Acts of leadership at every level. Is that even possible?

My Budapest story illustrates the last [leadership] point (…). Seeing the enhanced board made me feel that it was no longer just mine – it was the team’s, ours. And it didn’t stop with the board. For example, I might try to move work to the “Testing” column, only to be asked: “Mike, has your code been reviewed?” and I would have to admit that it had not. The team had taken the ownership of the process to such an extent that they had the confidence to challenge even the manager. Moreover, the newfound process ownership represented a new level of concern for quality. (1)

My Budapest story…

My Budapest story… 

I read through these words of Mike Burrows’ book “Kanban from the Inside” few times and couldn’t believe someone described so accurately my current experience 5 years earlier. Just names and place were different.

My Krakow story illustrates the principle: “Encourage acts of leadership at every level.” Seeing the enhanced board made me feel that it was no longer just mine – it was the team’s, ours. And it didn’t stop with the board. For example, I might try to move work to the “Development” column, only to be asked: “Anna, is this really in development already?” and I would have to admit that it is not. The team had taken the ownership of the process to such an extent that they had the confidence to challenge everyone. Moreover, the newfound process ownership represented a new level of concern for quality.

It all started a few months ago, when we introduced kanban system to deliver our new project. No push, full team ownership, planning and retrospectives happening literally every day during the daily kanban.

But all that time I asked myself a question: “What the true leadership is?” How can I recognize that we really follow kanban principle: “Encourage acts of leadership at all levels?” Too many times I rather witnessed situation that team members didn’t give a… care about their daily tasks. Trying to encourage them to do anything more than coming to work was pretty advanced challenge.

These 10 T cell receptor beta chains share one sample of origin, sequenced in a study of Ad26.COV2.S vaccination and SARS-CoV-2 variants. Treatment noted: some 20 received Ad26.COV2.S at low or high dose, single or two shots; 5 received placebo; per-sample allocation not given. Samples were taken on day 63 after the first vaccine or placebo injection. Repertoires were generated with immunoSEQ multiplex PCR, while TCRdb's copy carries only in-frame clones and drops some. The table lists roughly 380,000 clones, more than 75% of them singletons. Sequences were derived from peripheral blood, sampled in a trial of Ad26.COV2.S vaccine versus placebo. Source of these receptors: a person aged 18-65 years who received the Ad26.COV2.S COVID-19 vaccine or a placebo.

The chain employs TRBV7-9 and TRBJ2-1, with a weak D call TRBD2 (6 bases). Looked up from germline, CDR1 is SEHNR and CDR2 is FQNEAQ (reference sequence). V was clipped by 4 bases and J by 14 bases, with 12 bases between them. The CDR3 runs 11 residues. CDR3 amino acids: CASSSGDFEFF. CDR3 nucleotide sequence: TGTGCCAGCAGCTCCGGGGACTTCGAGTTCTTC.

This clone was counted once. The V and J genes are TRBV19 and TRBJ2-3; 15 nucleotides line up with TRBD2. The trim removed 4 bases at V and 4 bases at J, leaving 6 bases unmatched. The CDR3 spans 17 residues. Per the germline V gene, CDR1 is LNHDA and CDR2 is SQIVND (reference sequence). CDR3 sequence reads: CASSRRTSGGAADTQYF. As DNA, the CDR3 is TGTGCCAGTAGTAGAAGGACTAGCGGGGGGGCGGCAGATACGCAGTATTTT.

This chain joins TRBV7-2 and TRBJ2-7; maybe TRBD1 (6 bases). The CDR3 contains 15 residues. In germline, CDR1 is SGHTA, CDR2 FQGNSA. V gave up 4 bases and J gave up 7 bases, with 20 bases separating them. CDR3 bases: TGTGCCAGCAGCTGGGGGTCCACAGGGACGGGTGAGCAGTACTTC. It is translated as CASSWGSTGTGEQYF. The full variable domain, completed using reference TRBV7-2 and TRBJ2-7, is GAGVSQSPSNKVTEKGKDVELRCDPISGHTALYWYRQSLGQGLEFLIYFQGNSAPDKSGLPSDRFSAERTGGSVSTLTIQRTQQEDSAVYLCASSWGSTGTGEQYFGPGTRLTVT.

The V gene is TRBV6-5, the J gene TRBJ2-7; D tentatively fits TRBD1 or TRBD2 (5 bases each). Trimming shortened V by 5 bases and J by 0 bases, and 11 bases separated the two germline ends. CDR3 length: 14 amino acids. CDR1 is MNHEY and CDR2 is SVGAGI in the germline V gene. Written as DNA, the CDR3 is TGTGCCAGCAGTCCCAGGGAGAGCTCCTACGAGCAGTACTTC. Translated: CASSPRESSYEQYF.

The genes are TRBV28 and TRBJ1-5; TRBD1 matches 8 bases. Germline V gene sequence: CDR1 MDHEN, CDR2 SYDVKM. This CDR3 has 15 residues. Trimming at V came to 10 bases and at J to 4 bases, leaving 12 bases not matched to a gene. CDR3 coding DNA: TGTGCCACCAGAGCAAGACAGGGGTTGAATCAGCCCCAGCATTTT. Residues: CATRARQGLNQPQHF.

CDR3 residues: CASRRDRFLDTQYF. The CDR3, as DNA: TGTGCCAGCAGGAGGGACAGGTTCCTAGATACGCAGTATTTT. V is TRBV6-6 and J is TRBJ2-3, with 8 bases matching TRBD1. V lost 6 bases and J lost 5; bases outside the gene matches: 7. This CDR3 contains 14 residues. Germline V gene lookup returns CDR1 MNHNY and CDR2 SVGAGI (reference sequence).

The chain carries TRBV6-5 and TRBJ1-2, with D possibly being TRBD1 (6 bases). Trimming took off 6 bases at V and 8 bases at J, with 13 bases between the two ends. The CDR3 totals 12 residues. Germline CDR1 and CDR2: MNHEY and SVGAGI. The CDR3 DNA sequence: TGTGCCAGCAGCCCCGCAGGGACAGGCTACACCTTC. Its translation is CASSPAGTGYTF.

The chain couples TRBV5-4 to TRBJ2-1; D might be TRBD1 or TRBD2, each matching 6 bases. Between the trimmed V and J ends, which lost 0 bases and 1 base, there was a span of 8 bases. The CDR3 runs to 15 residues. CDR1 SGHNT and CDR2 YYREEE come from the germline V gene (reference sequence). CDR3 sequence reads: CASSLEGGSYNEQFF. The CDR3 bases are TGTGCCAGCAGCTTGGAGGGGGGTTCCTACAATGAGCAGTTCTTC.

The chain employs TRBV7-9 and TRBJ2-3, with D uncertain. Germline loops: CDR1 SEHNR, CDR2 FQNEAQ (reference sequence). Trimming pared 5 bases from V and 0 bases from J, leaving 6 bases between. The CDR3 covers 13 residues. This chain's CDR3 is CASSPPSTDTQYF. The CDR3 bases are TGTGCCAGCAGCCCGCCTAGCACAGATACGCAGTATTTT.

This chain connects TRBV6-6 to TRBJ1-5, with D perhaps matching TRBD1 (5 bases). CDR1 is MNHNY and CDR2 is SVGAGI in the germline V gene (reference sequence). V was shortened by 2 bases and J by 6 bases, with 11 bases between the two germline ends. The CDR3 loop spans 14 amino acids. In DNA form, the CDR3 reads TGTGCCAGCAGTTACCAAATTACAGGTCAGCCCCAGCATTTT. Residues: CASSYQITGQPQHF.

What brought the team I work with to the place where we are at this moment – fearless leadership – is a combination of three elements: strong responsibility, deep integrity and true ownership.

Responsibility comes with mental maturity. It has nothing to do with age, gender or even work or life experience. It has nothing to do with personality type. All of us feel strongly responsible for the product we have been asked to deliver – seeing simultaneously all of the components of this product and product as a whole. The goal is clear, the path is known. All we have to do is to walk down this path together.

Integrity is the next level of transparency and transparency, which Kanban comes with, helps us to achieve integrity. Integrity manifests the most, when it comes from words to actions. I’m sure, I will never be surprised by the team. We know ourselves: no lies, no gossiping, no secret chit chats.  All for one and one for all – in this case is just a synonym of trust and truth within the team.

Ownership of the process is strictly related to responsibility and transparency. Because we are not afraid to challenge each other and speak openly, everyone feels owner of the work we deliver. The whole, end to end work. There is no situation of “It’s not mine task, it’s hers.” All of us can jump, more or less smoothly, into another team member’s work and take it over, what is especially valuable and helpful, when it comes to difficult out-of-control situations.

Responsibility for the process and friends. Internal and external integrity of words and actions. Ownership of work and product delivered. For me this is a perfect composition of  true leaders. At every level.

(1) M. Burrows, Kanban from the Inside, 2014, p. 49-50

Picture credits: pixabay.